Nowadays, I manage my todo list in a paper notebook. But when I did use a digital tool for that job, my todo list app of choice was Todo.txt. It's a command line tool that save tasks lists as plain text. And although using Todo.txt means jumping to the terminal, it's not too difficult to use and master.
Over the years, I've tried a few graphical applications that work with Todo.txt. Most were, to be blunt, clunky. I always returned to Todo.txt at the command line.
Recently, though, I came across TxDx. It's a desktop application that implements full compatibility with the Todo.txt syntax. The user interface is clean and modern, but definitely not clunky.
Blog posts, articles, essays, and more. Like many people, you probably have a pile of bookmarks pointing to whatever you want to read sometime in the future. But those bookmarks also tend to get buried under other ones.
So, what's a poor, overwhelmed would-be reader to do? Turn to a read-it-later app. In the open source world, my long-time favourite is wallabag. Towards the end of 2022, I started hearing more about a read-it-later app called Omnivore. So much so, that I decided to give it a test drive.
Let's take a look at what I found.
Note: If looking for a comprehensive deep dive into Omnivore, this ain't it. I'm only going to look at the basics of using Omnivore and will gloss over the features that I don't use.
I do most of my writing in a text editor and format it with Markdown — articles, essays, blog posts, ebooks, and much more. I'm not the only one, either. Not only do countless people write with Markdown, but there are also more than a few publishing tools built around it.
Who'd have thought that a simple way to format web documents created by John Gruber and the late Aaron Schwartz would become so popular?
While most of my writing takes place in a text editor, I can understand the appeal of a dedicated Markdown editor. You get quick access to formatting, you can easily convert your documents to other formats, and you can get an instant preview.
If you're thinking about going Markdown and are looking for a dedicated editor, here are three open source options for your writing pleasure.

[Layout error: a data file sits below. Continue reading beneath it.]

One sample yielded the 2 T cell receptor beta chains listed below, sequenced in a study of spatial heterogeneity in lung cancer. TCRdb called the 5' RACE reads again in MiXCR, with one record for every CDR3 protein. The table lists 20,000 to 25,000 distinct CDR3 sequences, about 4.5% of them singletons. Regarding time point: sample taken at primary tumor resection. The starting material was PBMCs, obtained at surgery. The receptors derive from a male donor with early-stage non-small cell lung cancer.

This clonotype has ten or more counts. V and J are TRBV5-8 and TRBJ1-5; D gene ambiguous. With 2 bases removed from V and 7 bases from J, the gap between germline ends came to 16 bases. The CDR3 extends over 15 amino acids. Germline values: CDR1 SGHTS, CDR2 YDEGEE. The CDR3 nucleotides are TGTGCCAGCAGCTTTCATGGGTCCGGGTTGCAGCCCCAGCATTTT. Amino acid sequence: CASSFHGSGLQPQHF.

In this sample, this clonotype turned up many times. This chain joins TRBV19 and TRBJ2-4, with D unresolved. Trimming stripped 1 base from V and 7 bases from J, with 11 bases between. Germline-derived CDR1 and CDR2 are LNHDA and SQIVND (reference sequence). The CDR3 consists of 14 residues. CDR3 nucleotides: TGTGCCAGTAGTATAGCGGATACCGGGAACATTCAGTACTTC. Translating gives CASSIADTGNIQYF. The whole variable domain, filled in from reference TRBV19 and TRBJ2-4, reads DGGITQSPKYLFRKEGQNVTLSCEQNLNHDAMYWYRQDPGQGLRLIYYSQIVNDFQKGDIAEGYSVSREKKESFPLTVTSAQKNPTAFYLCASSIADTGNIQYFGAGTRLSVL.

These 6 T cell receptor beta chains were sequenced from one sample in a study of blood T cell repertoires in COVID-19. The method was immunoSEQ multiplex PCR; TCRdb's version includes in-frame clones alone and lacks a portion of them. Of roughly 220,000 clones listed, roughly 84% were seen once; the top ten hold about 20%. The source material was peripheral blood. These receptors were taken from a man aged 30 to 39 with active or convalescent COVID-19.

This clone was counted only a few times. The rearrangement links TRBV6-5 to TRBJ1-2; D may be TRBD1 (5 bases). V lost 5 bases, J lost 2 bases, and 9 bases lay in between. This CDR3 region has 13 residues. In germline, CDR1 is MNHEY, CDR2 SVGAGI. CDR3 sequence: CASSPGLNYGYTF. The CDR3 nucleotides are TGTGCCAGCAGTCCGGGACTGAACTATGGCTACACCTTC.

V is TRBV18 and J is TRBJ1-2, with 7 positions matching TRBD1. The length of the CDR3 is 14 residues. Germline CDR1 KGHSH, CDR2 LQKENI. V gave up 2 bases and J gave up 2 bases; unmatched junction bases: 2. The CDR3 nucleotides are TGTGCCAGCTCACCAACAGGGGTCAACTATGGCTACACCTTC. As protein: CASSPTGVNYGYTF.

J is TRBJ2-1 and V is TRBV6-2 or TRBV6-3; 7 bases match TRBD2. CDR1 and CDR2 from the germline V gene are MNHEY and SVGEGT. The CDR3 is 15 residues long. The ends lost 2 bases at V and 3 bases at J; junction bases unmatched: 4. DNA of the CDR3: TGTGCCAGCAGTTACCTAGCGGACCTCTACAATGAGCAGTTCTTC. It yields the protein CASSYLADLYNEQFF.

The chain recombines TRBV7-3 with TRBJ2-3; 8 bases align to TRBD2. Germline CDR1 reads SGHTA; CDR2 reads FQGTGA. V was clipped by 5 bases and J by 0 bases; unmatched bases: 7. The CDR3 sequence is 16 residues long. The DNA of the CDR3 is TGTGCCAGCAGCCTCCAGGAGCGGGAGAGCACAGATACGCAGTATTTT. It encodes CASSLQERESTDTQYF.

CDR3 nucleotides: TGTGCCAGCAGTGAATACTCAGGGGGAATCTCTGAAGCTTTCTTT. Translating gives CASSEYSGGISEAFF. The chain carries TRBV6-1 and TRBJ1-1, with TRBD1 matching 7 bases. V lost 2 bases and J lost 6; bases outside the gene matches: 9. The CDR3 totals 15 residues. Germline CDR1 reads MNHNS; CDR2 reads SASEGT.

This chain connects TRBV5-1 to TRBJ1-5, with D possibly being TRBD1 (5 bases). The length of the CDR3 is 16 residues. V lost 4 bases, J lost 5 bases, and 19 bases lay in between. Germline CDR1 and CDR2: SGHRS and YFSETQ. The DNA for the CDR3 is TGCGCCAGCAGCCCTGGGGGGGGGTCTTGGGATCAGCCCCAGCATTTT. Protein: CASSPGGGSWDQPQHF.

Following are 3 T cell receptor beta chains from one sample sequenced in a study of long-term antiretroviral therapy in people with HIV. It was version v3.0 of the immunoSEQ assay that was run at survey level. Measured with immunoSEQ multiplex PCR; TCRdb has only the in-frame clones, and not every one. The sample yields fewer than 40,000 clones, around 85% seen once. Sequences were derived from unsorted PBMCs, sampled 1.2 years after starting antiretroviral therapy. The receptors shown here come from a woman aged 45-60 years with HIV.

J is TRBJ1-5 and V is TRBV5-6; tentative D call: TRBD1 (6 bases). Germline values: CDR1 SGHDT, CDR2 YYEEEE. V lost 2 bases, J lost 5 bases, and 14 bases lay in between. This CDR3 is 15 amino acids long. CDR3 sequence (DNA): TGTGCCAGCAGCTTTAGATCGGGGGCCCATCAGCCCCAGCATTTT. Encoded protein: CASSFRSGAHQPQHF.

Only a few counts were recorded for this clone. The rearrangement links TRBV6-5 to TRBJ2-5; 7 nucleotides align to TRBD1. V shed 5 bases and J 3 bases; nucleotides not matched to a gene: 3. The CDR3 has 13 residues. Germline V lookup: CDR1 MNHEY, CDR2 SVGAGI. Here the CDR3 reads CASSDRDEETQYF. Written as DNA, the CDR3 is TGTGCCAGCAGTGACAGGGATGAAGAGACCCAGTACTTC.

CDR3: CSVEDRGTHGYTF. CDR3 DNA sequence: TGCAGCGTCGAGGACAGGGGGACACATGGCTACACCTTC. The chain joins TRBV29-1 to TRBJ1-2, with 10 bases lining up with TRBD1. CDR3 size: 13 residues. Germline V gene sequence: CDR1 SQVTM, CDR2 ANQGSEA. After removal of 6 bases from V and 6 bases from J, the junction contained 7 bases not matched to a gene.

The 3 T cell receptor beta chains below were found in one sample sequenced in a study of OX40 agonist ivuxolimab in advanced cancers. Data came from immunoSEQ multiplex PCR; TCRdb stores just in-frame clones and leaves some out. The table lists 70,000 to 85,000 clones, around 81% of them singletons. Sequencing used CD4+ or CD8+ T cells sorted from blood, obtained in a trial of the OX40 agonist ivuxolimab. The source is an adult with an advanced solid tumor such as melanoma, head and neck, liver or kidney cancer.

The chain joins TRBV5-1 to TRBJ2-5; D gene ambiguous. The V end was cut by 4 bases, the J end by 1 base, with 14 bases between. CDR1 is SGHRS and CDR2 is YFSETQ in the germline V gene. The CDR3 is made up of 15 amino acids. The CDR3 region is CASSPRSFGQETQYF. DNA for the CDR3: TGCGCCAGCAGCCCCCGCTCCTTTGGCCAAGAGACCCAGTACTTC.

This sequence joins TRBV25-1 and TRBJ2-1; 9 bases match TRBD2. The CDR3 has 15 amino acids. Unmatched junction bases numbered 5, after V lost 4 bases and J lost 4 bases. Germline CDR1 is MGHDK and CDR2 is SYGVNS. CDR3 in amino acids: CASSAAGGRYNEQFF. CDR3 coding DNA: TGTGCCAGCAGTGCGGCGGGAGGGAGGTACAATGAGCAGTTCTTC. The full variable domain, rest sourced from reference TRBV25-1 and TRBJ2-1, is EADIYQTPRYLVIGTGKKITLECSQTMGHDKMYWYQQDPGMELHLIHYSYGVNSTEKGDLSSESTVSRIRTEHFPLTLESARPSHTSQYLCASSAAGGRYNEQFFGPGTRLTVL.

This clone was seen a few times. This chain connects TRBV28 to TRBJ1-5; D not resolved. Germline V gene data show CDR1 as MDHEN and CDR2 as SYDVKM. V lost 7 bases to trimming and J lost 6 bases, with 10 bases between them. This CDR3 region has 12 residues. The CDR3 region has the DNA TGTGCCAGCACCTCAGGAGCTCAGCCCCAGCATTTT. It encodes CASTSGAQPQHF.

Lately, I've been spending an inordinate amount of time and mental energy dealing with various myths and misconceptions that others have embraced. In a number of areas. In a number of spaces. About a number of things.
And, to be honest, it's been getting tiring.
Case in point: an email I received a few weeks before writing this post, taking me to task for both using and advocating the use of elementary OS. The two main arguments that my correspondent put forward in that missive were that 1) users get locked into elementary OS, and 2) that users have to pay for not only the distro but also for the software that they install.
The content of that email reflects some of the FUD I read elsewhere on the web in 2022. At that time, some troubles between elementary OS's founders hit the online Linux press and blogosphere and, as can be expected, speculation was dialed up to 11. The contents of the email I received, and all that speculation, also illustrates a level of ignorance about the distribution in question.
The next several hundred words are my response to the person who emailed me and to others like them. And those words don't only apply to elementary OS.
Fifteen or so years ago, I split my text editing time between both Emacs and Vim. That said, I was more of an Emacs guy. But while Emacs had an edge in my affections in those days, I knew (and still know) that Vim is no slouch.
So do other people even though who, like me, are all thumbs technically. Over the years, I've talked to a few new Linux users who wanted to use Vim but were a bit disappointed that it doesn't act like the text editors they've used on those other operating systems.
That disappointment changed to satisfaction when I introduced them to Cream, an add-on for Vim that makes it easier to use. Cream turned each of them into a regular Vim user. And, thanks to Cream, most of them still are to this day.
In a post that's bound to trigger a couple or three hard-nosed Vim purists, I'm taking you on a short tour of Cream and how it makes Vim easier to use.